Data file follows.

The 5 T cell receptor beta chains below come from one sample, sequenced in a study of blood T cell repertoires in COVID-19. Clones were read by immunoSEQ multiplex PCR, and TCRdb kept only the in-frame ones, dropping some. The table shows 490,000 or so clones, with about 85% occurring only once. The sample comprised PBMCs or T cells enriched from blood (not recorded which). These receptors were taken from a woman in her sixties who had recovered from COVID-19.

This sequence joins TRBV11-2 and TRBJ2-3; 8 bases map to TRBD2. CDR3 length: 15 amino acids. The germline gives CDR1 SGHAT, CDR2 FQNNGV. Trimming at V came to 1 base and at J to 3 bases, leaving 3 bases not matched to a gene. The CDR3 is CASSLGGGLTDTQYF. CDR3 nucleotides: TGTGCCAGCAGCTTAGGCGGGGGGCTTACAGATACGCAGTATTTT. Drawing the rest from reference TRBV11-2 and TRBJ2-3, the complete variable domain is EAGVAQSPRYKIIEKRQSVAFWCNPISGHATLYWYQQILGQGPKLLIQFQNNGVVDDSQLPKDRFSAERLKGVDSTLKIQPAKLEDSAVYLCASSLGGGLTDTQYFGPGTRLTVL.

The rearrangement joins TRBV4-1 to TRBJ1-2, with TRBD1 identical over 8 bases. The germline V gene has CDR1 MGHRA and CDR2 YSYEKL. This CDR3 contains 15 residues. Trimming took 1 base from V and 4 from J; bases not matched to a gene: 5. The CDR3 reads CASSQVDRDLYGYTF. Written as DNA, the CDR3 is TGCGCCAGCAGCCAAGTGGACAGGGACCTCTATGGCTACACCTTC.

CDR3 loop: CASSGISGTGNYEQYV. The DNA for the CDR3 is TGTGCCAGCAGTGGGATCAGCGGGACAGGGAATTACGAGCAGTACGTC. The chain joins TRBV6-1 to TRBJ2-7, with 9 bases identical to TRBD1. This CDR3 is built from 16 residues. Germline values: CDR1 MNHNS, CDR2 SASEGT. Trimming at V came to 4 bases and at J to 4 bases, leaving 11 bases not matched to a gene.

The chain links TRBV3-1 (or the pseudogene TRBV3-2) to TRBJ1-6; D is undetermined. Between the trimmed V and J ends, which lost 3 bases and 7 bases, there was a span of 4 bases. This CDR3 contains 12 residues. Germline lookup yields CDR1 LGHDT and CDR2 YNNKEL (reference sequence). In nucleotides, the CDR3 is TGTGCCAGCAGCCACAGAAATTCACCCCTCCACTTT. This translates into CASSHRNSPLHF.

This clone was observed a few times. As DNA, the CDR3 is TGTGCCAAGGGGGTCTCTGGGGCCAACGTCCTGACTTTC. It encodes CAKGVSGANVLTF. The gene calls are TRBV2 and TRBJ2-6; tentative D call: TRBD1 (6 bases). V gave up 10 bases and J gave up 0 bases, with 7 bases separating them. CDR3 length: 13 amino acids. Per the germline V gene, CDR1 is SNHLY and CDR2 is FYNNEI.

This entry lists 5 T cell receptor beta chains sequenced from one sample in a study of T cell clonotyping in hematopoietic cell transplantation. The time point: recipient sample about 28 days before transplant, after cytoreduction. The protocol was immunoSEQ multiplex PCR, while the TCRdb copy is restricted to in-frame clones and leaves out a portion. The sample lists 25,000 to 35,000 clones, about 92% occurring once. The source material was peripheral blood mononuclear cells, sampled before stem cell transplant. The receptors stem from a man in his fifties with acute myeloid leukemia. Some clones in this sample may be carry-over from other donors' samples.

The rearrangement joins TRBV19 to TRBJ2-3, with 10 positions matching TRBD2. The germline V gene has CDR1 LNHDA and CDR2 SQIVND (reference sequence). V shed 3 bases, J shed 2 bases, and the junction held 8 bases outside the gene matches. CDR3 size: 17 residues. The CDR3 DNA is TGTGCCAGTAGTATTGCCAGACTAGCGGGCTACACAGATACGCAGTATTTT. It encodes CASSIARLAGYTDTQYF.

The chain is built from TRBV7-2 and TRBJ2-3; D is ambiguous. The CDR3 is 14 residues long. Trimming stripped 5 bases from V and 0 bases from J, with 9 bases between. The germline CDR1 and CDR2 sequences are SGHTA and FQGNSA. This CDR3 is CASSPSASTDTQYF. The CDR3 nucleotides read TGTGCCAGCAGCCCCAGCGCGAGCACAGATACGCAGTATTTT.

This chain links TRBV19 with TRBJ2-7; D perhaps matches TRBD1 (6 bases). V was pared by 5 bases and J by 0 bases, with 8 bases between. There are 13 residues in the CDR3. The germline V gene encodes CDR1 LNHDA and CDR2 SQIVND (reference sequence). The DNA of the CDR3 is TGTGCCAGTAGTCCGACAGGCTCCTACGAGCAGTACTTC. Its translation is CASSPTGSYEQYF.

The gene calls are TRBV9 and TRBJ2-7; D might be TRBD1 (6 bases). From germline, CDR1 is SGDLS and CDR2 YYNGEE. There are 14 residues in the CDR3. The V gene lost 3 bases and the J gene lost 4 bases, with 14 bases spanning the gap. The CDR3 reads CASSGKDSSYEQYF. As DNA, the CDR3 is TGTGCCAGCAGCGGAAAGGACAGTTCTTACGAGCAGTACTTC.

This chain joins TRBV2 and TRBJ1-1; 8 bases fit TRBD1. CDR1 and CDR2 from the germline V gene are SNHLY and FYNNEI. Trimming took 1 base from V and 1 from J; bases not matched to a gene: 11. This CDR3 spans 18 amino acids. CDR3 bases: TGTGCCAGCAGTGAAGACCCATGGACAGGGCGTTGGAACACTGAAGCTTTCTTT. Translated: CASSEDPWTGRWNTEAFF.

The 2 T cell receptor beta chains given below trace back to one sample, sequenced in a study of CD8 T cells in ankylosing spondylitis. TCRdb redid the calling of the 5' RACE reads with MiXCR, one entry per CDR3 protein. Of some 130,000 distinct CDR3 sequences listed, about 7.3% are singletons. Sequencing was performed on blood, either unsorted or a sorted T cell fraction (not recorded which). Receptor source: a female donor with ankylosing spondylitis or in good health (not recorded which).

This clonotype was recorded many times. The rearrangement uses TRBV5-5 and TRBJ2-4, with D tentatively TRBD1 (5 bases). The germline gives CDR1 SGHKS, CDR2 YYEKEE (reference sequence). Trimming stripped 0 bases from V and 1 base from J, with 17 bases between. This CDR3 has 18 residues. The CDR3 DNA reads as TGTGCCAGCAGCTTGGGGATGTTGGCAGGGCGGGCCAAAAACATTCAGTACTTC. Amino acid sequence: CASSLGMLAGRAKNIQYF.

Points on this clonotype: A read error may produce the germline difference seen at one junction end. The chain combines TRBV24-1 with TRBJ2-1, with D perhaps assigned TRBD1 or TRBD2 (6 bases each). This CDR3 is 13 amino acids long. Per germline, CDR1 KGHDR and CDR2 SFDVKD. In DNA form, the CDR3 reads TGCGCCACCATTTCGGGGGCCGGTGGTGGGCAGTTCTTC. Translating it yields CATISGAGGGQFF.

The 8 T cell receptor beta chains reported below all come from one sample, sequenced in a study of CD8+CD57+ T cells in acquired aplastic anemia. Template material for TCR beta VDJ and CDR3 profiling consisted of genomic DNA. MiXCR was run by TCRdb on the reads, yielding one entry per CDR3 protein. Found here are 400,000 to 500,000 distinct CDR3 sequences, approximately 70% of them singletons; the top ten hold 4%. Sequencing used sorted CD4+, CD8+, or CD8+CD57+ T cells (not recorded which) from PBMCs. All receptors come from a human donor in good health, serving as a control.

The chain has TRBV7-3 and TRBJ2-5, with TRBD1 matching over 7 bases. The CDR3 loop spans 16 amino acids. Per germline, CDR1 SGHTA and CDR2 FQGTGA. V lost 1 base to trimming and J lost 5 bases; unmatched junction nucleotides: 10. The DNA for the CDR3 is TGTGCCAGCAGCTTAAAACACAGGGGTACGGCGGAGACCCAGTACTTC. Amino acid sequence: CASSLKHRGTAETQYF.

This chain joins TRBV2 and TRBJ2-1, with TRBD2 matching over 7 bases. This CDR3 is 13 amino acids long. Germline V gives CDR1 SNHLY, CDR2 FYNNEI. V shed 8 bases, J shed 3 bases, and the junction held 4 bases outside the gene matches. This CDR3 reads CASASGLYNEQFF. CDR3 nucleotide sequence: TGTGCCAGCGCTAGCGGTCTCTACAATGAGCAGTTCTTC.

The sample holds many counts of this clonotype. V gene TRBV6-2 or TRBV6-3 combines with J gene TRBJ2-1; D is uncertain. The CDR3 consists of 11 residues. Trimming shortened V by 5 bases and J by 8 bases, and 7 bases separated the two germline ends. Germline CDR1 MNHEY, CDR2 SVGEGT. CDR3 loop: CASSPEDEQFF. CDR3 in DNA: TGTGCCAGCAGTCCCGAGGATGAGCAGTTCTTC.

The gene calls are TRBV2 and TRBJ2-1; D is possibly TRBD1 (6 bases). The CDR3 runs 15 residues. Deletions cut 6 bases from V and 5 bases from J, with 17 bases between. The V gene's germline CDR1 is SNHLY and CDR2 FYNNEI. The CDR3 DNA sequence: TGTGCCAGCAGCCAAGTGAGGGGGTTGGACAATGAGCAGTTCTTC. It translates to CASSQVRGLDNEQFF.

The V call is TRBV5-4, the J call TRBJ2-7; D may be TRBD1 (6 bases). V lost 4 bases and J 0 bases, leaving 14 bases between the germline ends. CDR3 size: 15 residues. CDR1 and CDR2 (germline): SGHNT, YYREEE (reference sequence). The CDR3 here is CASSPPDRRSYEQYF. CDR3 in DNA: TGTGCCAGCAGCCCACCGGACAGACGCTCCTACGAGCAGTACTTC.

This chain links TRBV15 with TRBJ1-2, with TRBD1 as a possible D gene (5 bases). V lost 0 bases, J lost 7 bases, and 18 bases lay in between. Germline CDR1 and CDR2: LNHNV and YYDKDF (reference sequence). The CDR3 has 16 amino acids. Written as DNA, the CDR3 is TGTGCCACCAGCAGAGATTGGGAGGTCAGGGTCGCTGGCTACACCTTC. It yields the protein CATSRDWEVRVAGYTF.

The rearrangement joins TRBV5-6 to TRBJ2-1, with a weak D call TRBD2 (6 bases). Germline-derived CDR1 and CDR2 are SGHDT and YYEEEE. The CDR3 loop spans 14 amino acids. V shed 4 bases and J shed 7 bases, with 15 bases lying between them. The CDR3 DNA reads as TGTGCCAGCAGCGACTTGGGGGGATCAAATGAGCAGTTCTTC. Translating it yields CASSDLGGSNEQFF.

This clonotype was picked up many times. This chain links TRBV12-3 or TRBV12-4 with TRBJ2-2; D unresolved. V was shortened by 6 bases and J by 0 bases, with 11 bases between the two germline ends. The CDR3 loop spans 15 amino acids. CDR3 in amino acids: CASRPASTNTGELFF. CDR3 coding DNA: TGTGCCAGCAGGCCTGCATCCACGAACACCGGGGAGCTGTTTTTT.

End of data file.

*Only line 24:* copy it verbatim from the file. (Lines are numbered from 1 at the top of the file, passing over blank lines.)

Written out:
This clonotype was picked up many times. This chain links TRBV12-3 or TRBV12-4 with TRBJ2-2; D unresolved. V was shortened by 6 bases and J by 0 bases, with 11 bases between the two germline ends. The CDR3 loop spans 15 amino acids. CDR3 in amino acids: CASRPASTNTGELFF. CDR3 coding DNA: TGTGCCAGCAGGCCTGCATCCACGAACACCGGGGAGCTGTTTTTT.